How to do financial planning doesn’t have to be difficult or complicated. It can work for you whether you’re rich or poor. It creates a framework and strategy for your money so you can achieve your goals and the things that matter to you. There are various steps associated with financial planning and you can begin working on whichever is most important to you right now. You don’t have to do everything right now.
Step 1: Set Some Goals (but not about money)
Goal setting is something everyone talks about a lot and why it’s important, but do we listen and pay attention or just brush it off as something we’ll get around to eventually? You have to know what you want and what you want to achieve in order to get there. It can be big or small. It doesn’t matter.
But a money goal in and of itself isn’t all that motivating. It’s about what you want money to do for you: How will you spend your time? What will do you? How will you feel? Who will you spend it on/spend your time with? What kind of legacy do you want to leave? Money is just a tool to give you options and allow you to live life on your terms. Then, you can make a start. With small, incremental steps to get you where you want to be.
Step 2: How to do financial planning: Figure out your money story
What’s your relationship to money like? Are you a spender or saver? How do you feel when you buy stuff? Do you think only about the short-term or can you plan ahead? We all have a money story which subtly and sub-consciously impacts our behaviours around money. That means some of us spend money like there is no tomorrow and have no idea where all our money goes. Whereas others track every cent and struggle to buy anything if it isn’t part of our budget.
There is no right or wrong, but an awareness of how you relate to money, how it leaves you feeling (when you spend or save for example) and the impact it has on you (and your relationships) will allow you to begin to have a healthier relationship with money so that you can start making more empowered decisions.
Step 3: Get on top of your spending
The foundation of any successful business, household or individual is their cashflow. Cashflow looks at all the money coming in (income) against all the money going out (expenses). What you have left (free cashflow) is what you can then use to invest in yourself, your future and achieving the goals you have decided are important to you.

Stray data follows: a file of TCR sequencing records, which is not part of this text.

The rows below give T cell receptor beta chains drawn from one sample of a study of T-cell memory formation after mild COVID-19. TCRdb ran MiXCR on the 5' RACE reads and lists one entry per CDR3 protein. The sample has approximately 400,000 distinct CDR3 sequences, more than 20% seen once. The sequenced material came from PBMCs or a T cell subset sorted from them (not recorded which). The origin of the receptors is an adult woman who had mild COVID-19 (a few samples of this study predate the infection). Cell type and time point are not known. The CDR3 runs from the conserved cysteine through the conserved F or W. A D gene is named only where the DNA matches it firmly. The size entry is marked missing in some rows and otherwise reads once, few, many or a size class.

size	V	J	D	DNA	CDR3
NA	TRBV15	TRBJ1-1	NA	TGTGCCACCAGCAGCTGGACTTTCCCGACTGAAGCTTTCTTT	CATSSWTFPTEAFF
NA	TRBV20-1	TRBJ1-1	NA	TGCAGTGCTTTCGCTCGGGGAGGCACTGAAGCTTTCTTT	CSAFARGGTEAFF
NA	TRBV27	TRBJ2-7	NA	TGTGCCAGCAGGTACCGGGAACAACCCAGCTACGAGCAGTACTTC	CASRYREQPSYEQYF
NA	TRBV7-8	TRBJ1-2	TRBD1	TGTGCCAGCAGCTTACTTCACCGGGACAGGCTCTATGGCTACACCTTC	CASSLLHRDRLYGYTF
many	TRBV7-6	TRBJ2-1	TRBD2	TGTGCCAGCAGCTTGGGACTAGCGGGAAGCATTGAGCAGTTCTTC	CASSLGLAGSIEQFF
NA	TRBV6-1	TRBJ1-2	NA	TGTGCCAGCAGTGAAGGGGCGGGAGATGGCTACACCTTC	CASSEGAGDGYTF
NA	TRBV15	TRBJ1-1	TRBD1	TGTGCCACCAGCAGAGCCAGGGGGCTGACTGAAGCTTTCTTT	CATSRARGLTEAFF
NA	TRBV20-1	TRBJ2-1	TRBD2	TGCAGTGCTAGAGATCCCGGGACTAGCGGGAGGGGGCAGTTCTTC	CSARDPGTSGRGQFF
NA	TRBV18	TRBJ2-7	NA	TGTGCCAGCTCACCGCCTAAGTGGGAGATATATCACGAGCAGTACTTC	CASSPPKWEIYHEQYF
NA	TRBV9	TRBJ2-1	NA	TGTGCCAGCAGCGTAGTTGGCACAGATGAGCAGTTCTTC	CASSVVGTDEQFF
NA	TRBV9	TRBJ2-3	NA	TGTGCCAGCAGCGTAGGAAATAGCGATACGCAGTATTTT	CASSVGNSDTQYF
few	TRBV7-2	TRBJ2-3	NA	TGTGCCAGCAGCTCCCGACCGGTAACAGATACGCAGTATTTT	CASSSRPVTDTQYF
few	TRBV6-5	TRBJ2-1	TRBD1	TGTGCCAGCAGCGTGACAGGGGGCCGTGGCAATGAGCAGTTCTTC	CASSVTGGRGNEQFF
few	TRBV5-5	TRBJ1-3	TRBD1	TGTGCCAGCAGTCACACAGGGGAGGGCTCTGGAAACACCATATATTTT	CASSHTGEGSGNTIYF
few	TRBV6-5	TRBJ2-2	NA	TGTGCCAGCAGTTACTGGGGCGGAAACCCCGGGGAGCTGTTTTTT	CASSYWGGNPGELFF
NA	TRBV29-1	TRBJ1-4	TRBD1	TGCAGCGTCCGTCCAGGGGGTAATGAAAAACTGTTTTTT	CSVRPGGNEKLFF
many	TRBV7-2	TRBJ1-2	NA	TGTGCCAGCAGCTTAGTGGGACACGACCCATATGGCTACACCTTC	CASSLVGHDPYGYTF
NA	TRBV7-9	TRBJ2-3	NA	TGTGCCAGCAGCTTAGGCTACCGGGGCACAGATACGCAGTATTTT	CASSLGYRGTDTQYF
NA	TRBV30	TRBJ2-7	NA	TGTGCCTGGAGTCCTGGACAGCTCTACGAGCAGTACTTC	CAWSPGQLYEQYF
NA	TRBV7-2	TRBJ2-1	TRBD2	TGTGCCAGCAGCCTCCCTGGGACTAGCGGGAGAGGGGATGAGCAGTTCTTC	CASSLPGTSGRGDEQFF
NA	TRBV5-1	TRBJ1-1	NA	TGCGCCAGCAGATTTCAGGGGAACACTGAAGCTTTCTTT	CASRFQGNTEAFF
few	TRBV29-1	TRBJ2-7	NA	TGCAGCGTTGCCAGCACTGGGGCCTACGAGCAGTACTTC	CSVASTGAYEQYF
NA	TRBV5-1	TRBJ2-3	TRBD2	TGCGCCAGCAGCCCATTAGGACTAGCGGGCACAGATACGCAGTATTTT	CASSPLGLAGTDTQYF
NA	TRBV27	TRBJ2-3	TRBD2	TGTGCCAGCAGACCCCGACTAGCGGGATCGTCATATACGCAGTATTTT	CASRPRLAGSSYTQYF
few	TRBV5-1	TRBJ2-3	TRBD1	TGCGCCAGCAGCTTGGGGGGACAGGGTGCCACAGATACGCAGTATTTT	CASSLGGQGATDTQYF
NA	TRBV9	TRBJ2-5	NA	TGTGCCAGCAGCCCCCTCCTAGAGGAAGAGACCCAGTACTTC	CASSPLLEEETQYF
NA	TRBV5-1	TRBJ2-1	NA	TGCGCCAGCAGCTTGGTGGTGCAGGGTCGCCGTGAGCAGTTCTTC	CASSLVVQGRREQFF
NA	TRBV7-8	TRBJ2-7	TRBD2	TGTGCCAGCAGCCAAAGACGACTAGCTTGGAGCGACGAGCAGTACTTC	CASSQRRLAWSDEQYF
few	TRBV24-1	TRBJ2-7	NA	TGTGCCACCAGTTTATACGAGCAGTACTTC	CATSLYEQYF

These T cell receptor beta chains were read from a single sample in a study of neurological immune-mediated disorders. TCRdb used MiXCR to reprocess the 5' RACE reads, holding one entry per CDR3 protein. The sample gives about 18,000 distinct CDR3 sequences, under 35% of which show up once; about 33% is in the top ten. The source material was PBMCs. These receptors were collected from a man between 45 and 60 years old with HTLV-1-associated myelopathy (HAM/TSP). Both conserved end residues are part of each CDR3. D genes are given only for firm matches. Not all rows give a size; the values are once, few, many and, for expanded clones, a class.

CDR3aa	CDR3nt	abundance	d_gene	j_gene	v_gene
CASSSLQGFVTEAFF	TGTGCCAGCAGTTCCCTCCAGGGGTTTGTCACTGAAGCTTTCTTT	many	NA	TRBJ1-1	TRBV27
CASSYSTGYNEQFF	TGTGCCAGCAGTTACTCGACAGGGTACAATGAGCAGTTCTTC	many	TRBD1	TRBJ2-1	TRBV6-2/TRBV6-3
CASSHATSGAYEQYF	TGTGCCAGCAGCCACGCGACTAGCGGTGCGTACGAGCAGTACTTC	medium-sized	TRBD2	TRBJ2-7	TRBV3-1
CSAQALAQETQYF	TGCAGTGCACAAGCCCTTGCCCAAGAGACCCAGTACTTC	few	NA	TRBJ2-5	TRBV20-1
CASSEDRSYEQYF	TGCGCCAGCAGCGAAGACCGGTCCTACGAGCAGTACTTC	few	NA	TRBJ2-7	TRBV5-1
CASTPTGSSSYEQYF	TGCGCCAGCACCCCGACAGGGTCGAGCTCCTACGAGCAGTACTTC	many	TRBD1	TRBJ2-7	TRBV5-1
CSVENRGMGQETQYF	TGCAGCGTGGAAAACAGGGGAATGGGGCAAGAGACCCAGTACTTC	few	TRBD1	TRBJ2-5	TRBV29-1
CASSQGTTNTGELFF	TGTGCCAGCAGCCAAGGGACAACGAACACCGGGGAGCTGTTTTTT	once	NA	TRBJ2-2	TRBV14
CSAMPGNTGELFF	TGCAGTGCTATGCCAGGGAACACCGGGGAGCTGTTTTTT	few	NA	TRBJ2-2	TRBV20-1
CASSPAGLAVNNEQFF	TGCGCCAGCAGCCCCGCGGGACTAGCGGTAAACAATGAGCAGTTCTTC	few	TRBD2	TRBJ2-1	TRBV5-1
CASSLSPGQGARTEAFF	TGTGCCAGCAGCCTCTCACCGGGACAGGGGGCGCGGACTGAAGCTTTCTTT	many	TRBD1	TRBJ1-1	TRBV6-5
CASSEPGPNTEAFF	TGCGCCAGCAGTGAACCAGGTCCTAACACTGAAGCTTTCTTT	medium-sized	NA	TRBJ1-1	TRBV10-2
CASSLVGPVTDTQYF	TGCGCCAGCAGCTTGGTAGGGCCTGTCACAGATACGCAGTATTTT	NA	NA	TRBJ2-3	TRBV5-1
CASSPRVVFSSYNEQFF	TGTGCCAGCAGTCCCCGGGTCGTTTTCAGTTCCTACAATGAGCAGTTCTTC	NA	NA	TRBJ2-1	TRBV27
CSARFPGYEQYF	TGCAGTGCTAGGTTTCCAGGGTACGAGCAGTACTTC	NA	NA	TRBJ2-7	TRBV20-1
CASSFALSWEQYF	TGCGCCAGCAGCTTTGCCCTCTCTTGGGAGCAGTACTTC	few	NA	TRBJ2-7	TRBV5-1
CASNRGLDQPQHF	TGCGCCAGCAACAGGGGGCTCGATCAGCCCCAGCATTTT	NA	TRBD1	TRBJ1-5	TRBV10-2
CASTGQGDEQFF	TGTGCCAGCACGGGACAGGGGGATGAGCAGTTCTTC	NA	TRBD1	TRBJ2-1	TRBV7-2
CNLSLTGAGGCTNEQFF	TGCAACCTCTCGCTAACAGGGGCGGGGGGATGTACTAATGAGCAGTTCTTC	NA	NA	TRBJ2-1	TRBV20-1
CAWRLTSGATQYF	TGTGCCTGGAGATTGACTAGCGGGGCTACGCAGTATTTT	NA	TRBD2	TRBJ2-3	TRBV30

The purpose to figuring out your money story is that once you have more awareness about how you relate to money – are you fast and loose or sticky and tight? – you will get better with your spending and cashflow (either by learning to live within your means a little bit, or to treat yourself and occasionally spend a bit).
But the bottom line is that if you aren’t able to live within your means (have more money coming in than going out), achieving your goals and everything you’ve decided is important to you is impossible. Unfortunately, too many people live in debt. Outside of mortgages and car payments, there are the credit cards, store accounts, and all the rest of it. It’s not healthy. Both financially and emotionally.
And this applies equally to people who earn a lot of money as it does to people who are just getting by. The only way to improve your cashflow is to earn more or spend less (preferably do both simultaneously).
What can you do to improve your income? Aim for a promotion at work, learn a new skill that pays better, start a side hustle. How can you spend less? – if you’re honest we all have wastage and spend a lot of money on stuff we don’t really need. Examine that. Write a list of everything you could cut back on. You’ll be amazed at how much money you can save doing that.
Step 4: Make Busting Debt a Priority
Living in debt is stressful. It causes anxiety. Some people do it out of necessity because getting by is tough based on what they earn. For others, it can be about keeping up appearances – the house, the cars, where the kids go to school etc. No matter your situation, getting out of debt should be a priority. Pay off the small debts firsts like credit cards and then make a commitment you’ll pay them off each month and never run a massive credit balance ever again.
Then move onto the bigger stuff – the cars and the house. The challenge is being happy with what you have. Because inevitably, so many people want to then move onto the bigger house and nicer cars, so in the end they might have nicer toys but their financial situation never actually improves.
Don’t let that be you. Gratitude is a wonderful thing. We can all learn to do it better. Be grateful for what you have. Nicer, newer, bigger, shinier – doesn’t make you any happier.
Step 5: Set up an emergency fund
The next step in how to do financial planning is that everyone should aim to have at least 6-12 months’ worth of expenses in an emergency fund. An emergency fund is money sitting in a savings or money market account generating a bit of interest – but more importantly than you can get to quickly.